Editor’s note: the article has been updated.

E-commerce firm Lazada, the Southeast Asian arm of Alibaba Group, has laid off some staff from its Singapore office on Jan 3, according to local media The Edge Singapore.

Junior and senior employees from multiple departments, including the commercial and marketing teams, were affected, according to the report.

The Edge Singapore added that employees received calendar invites for individual meetings with the human resources department on Jan 3 at the end of the Jan 2 work day.

Lazada Singapore has also operated without an in-house communications department since last year. Lazada has yet to respond to TNGlobal‘s query at press time.

According to The Edge Singapore, Lazada and its parent company Alibaba have seen a slew of leadership changes since mid-2022. In June of the same year, Lazada’s CEO Li Chun was replaced by James Dong, the head of Alibaba’s Thailand business and former business assistant to Daniel Zhang, a former Alibaba CEO.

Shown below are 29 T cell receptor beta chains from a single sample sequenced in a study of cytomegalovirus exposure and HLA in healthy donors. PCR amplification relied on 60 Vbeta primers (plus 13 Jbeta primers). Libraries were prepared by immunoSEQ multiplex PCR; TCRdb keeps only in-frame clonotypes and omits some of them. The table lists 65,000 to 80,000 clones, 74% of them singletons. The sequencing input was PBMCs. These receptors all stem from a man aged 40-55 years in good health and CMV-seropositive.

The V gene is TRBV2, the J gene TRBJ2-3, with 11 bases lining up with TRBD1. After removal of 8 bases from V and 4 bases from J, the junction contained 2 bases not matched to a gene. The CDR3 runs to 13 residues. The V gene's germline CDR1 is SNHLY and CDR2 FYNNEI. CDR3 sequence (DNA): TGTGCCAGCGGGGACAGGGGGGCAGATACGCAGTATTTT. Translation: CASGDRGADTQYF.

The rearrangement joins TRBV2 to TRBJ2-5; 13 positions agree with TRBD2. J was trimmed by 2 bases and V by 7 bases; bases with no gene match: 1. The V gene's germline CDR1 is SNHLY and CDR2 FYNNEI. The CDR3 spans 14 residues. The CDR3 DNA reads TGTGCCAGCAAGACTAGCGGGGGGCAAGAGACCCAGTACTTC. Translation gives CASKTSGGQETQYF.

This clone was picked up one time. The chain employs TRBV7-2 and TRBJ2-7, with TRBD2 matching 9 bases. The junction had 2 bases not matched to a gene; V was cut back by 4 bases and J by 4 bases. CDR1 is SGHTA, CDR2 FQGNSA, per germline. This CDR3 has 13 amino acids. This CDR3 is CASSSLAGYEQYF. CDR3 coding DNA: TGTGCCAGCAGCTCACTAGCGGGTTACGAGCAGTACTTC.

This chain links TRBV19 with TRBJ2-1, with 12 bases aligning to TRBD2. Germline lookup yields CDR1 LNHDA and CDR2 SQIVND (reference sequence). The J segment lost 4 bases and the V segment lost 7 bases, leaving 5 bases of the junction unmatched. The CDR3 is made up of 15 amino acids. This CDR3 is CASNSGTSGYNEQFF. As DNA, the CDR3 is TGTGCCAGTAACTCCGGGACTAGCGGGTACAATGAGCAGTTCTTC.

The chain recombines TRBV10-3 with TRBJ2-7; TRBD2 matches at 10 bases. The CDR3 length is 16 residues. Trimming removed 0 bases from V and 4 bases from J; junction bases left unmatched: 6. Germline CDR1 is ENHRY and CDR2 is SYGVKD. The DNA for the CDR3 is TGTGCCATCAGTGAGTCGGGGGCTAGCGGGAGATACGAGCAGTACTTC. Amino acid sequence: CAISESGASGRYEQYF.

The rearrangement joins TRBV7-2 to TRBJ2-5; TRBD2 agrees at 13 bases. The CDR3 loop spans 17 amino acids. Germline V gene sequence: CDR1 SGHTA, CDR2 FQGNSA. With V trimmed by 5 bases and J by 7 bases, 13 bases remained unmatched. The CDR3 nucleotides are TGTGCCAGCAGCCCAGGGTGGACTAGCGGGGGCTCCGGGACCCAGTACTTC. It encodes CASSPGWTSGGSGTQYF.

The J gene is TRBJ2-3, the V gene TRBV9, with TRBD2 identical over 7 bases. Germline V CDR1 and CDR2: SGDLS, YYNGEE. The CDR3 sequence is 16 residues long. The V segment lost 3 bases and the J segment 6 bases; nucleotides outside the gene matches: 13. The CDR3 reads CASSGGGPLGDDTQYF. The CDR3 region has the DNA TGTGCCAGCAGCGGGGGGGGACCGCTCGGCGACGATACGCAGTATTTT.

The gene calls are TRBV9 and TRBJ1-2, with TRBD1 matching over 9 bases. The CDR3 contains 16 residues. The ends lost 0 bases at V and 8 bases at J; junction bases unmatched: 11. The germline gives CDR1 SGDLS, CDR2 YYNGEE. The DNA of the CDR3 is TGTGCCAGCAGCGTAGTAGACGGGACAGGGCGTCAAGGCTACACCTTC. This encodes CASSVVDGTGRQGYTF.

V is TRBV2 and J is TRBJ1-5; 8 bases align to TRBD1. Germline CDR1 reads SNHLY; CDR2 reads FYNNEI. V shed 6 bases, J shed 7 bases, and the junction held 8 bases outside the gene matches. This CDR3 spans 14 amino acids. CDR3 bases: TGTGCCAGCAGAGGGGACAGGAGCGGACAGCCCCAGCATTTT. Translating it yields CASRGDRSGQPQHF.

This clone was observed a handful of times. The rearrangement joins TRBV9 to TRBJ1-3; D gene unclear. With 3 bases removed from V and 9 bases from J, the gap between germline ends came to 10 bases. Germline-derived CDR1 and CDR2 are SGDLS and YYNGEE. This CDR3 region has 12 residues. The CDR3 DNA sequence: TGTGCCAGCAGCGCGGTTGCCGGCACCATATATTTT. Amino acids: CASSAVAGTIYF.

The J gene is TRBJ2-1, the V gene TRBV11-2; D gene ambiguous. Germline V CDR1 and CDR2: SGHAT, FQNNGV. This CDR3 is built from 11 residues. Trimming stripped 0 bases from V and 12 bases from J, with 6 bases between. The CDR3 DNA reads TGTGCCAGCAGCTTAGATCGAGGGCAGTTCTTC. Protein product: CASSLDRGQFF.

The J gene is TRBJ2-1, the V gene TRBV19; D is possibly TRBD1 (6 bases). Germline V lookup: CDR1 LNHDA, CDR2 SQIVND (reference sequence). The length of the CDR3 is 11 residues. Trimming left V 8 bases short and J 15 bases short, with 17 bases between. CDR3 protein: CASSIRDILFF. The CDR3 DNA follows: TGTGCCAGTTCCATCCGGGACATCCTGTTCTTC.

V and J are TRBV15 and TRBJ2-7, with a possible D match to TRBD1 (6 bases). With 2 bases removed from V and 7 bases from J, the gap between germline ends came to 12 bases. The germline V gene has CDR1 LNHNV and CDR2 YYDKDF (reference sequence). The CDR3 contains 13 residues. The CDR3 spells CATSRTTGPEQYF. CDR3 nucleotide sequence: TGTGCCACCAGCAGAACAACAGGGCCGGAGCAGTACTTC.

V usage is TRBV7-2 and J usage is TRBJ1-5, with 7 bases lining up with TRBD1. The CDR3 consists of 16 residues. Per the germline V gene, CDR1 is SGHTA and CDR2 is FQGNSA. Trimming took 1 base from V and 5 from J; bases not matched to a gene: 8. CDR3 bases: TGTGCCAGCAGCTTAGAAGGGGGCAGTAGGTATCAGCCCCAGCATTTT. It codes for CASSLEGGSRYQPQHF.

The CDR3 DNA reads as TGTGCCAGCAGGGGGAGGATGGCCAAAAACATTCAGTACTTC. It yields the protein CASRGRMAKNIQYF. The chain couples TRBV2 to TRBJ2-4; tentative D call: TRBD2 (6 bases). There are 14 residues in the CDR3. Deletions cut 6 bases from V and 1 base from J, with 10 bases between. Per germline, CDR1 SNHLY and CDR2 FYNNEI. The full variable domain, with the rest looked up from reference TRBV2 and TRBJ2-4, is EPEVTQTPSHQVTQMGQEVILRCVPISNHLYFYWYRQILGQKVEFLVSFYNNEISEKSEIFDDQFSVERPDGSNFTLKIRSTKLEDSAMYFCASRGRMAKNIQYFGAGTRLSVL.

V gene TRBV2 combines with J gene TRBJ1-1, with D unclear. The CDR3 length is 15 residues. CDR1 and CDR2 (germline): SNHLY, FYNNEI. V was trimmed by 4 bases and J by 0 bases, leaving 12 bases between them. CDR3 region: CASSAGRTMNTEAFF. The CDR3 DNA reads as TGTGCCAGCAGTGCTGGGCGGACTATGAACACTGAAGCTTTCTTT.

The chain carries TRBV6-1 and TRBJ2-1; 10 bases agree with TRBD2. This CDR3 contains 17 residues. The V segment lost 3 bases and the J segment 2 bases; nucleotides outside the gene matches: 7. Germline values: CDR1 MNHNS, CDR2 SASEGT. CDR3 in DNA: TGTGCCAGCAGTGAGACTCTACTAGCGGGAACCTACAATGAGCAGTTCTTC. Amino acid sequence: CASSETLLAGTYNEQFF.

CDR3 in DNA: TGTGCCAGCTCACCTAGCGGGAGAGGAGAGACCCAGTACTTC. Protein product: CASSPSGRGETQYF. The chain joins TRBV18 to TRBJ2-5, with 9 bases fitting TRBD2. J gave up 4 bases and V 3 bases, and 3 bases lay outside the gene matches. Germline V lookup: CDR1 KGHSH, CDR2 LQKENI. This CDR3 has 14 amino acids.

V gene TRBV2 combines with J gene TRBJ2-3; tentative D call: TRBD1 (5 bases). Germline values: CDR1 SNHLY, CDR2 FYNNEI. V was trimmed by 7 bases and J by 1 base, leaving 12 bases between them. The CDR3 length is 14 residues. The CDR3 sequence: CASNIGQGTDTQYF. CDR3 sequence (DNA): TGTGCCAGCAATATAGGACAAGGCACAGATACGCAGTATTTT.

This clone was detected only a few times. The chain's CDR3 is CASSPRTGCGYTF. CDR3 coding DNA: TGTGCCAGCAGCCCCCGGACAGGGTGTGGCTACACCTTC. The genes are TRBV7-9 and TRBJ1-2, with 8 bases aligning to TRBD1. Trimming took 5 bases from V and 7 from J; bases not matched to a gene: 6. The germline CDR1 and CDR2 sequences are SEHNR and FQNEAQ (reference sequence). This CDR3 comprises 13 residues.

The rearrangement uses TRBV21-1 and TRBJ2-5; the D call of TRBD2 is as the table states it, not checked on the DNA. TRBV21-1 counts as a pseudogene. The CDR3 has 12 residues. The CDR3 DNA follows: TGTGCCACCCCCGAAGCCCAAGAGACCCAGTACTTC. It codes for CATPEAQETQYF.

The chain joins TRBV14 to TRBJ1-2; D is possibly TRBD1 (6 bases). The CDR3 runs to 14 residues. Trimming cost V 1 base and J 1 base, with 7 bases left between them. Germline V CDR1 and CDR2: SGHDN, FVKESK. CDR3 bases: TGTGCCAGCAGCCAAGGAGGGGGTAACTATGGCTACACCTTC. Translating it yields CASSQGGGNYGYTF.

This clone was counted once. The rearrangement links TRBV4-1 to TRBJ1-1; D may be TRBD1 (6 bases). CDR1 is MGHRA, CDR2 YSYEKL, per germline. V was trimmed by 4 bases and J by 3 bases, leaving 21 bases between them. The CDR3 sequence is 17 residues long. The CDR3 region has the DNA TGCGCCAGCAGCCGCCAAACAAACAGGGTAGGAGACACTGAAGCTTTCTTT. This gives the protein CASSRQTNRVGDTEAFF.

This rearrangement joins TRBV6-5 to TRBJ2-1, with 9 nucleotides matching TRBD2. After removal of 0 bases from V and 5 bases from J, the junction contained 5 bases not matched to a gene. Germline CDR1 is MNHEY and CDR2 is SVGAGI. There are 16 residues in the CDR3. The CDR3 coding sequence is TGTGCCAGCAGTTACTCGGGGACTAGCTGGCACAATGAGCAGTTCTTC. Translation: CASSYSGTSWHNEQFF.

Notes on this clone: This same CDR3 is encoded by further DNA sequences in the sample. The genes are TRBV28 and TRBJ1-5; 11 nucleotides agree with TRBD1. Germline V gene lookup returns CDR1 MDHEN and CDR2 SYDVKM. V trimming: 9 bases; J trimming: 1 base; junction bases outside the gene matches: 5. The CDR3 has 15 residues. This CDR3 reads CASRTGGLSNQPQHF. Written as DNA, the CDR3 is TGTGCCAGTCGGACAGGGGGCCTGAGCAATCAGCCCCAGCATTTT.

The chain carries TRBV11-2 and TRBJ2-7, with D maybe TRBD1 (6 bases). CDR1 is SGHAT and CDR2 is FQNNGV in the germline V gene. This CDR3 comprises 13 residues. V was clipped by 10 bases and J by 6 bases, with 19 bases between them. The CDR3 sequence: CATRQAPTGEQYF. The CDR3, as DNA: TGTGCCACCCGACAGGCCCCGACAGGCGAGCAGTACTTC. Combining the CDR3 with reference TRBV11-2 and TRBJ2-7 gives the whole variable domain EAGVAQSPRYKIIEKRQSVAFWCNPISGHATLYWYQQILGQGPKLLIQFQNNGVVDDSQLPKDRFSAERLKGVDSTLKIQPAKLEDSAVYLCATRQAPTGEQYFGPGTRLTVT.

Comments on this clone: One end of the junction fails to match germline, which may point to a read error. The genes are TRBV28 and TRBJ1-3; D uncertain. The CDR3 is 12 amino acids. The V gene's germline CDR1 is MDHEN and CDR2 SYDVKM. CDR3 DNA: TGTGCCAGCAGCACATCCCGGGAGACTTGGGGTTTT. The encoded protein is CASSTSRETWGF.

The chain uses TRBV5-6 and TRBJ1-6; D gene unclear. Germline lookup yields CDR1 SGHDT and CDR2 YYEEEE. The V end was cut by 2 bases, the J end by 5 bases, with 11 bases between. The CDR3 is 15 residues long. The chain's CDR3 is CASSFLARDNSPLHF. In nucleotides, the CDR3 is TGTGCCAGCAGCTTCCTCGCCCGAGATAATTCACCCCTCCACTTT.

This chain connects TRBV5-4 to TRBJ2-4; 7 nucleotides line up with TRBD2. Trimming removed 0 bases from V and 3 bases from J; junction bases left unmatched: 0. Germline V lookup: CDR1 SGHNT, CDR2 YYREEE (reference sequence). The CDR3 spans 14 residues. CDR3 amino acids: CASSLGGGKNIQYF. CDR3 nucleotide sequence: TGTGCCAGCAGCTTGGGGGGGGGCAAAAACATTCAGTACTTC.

Zhang, in turn, announced in June 2023 that he would step down as CEO and chairman to focus on Alibaba’s cloud division from September 2023. Alibaba later announced Zhang’s departure after 16 years with the Chinese e-commerce giant.

According to Reuters’ earlier report, Lazada was founded in 2012 by Germany’s Rocket Internet technology incubator to become Southeast Asia’s answer to Amazon.com. Alibaba acquired a controlling stake in Lazada for about $1 billion in 2016 in what was the Chinese firm’s biggest foreign deal at that time, the report added.

In Southeast Asia, Lazada competes with Singapore-headquartered Shopee and Indonesia’s Tokopedia, among other online shopping platforms.

The news development came after several tech companies in Southeast Asia dismissed staff to stay afloat last year.

In March last year, it was reported that e-commerce giant Shopee has laid off around 200 employees in Indonesia, mostly from the customer services team. In the same month, Indonesia’s biggest tech firm PT Goto Gojek Tokopedia announced another round of layoffs to streamline the organisation and boosting the company’s profitability.

In June, Singapore-based super app Grab Holdings has cut 1,000 jobs. Its Co-Founder and Chief Executive Officer Anthony Tan said fundamental step-changes in its operating model and cost structure are needed to build Grab’s competitive moat for the longer-term.

It was reported in November that Malaysia-headquartered used car platform Carsome is said to have cut “hundreds of jobs” to reach profit.

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